Michael was telling me at Loper’s Pharmacy that the twins birthday was that day but the party would be on the weekend. When Brittany and Bellamy woke up and were reminded it was their special day Michael had to sing happy birthday to one of them and then again for the other one.
Granddaughter Blaire Lankford will graduate in May from A&M and has been accepted to A&M for several more years to become a pharmacist. Young women have so many more choices now to study in different fields of work. When we graduated in the long ago days, teaching and going into nursing were popular areas to enter for work away from home. And I am not saying there was anything wrong with either job but no everybody wanted to be a nurse or teacher. Back then it was rare to find a male teaching in elementary school, principals and superintendents yes but not in the classroom. It was also unusual to see a male nurse but many choose to work in that job now and are very good at it.
Blaire is the daughter of Brandi and Doug Lankford; granddaughter of Leslie and Patrick Richards, Ted and Charlene Lankford and Lynn and Rebecca Reid; great-grandparents Bettie Westbrook and Beamon and Sheila Scogin.
Dean White got MeLinda to cut his hair and he and I talked shoulder surgery. He is in the rehab phase of his surgery and declared it had been a painful ordeal. Beamon had his worked on years ago and I could have had the repairs on mine because I knew how painful his was, but once he had surgery and rehab he has never had any problems with it.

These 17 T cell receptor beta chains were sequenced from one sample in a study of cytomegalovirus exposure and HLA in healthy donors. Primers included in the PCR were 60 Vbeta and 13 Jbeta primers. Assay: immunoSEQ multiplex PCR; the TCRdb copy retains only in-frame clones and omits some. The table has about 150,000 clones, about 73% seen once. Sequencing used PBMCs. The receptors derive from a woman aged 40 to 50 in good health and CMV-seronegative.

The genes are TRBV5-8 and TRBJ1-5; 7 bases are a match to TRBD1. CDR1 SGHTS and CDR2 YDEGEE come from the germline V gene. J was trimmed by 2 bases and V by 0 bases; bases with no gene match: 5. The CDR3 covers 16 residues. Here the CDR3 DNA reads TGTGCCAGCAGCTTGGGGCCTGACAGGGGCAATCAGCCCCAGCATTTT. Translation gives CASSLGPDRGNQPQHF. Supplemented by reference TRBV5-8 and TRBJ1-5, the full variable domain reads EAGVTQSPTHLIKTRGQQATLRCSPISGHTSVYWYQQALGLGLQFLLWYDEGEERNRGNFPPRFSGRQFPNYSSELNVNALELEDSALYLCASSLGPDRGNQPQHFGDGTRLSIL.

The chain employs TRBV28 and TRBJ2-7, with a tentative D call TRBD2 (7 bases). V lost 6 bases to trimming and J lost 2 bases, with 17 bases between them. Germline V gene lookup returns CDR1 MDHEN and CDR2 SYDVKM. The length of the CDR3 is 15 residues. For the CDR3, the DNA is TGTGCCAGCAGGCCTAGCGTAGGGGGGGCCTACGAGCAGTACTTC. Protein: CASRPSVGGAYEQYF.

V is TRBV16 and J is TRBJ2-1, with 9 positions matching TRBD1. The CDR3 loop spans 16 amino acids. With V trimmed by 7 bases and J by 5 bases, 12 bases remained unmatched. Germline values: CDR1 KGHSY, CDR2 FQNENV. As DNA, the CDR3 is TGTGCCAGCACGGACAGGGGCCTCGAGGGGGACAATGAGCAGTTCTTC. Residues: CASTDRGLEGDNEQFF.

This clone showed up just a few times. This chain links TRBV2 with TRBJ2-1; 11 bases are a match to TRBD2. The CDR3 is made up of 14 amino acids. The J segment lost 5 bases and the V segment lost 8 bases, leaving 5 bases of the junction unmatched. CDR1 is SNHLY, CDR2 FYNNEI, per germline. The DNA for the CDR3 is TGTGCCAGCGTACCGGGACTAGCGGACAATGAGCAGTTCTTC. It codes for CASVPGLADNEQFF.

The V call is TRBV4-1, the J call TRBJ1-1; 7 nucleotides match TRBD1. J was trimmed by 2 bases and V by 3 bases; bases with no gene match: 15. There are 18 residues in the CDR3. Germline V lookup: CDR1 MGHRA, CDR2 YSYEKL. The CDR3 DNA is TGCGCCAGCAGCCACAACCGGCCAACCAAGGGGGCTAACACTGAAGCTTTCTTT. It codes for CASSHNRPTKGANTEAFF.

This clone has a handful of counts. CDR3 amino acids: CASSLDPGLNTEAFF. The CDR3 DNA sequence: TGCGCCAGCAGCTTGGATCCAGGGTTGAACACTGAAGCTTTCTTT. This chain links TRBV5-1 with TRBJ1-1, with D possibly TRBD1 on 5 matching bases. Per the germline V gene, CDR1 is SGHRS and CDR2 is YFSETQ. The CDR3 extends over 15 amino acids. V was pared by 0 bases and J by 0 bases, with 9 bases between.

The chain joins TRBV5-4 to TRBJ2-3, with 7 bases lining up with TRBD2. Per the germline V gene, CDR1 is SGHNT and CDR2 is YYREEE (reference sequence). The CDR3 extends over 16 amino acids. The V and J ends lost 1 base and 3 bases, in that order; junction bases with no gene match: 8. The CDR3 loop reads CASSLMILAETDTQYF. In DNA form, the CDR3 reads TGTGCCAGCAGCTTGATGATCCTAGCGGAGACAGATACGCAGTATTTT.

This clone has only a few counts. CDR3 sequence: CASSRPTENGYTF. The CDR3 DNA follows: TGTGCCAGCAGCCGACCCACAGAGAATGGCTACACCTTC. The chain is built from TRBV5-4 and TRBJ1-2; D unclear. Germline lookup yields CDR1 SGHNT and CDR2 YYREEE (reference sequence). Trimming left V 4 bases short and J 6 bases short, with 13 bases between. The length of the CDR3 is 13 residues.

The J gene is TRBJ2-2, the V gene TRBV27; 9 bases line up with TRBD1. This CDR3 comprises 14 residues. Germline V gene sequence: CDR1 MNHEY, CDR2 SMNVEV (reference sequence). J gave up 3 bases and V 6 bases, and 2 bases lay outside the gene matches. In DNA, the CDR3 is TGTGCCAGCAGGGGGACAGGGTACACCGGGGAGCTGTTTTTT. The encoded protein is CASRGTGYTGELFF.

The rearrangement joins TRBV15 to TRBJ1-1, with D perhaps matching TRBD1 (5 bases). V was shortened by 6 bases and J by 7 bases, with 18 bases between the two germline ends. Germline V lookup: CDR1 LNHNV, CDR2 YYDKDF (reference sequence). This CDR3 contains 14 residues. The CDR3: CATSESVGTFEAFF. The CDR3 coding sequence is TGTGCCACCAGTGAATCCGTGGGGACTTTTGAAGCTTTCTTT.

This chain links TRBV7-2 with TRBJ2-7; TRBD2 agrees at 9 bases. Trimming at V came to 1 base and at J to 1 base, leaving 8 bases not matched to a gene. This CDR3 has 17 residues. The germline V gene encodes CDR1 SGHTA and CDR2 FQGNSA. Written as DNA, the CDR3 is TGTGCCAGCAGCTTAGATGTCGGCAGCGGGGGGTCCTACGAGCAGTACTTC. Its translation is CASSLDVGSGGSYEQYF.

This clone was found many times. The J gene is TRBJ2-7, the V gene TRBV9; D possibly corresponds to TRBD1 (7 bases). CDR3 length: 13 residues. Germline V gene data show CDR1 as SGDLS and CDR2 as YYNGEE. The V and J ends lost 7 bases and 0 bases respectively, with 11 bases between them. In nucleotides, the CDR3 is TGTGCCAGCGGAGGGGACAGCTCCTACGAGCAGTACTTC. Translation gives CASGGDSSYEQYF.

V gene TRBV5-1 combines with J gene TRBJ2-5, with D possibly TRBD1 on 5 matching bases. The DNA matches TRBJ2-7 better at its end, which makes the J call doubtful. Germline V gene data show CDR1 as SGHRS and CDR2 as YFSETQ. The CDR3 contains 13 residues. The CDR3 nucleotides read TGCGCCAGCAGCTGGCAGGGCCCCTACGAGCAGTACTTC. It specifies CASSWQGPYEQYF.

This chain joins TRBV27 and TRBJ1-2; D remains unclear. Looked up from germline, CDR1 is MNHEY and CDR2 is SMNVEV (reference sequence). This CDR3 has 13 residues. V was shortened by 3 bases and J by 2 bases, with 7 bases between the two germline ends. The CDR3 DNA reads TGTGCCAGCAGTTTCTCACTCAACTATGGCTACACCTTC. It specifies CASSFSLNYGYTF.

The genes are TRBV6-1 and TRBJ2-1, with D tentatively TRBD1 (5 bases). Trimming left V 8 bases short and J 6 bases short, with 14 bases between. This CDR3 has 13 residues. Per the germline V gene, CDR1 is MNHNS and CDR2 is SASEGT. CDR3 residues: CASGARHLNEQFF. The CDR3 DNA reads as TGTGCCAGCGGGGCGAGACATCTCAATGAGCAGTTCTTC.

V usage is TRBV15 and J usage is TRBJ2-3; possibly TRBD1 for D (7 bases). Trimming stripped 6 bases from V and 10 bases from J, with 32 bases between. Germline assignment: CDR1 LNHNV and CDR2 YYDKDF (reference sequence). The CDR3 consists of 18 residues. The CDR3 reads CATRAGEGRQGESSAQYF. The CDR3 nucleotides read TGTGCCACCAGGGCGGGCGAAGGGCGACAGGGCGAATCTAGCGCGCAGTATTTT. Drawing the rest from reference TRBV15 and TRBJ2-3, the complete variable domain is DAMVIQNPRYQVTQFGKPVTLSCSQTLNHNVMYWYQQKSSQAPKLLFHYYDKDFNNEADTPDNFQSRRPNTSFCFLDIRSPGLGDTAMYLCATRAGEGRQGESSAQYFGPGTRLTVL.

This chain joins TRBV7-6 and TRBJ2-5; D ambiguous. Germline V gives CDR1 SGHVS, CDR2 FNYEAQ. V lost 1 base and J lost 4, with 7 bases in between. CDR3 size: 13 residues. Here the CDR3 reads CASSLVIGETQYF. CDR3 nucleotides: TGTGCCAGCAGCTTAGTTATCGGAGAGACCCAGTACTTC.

Tommie Lowery, Betty Truett and her sister Marilee Reeves, Garvis Brookshire Baldree, Betty Greer and Barbara Dupree enjoyed visiting while they were eating lunch at Junction 58.
Randy and Eileen have been home in Tennessee for awhile but have kept busy between showers of rain. Their weather has mimicked ours with cold, rain, a bit of sleet and very little snow. They have been busy cleaning out and getting rid of items that accumulate without anybody being aware. Randy is trying to get caught up on such chores before it is time for them to get back on the road. They have also been getting the trailer in good shape and hopefully avoid breakdowns when they leave home with it in tow. I was wishing just hearing him tell what all they had been doing would motivate me but it tired me enough that I pushed any ideas I might have aside and wait until later!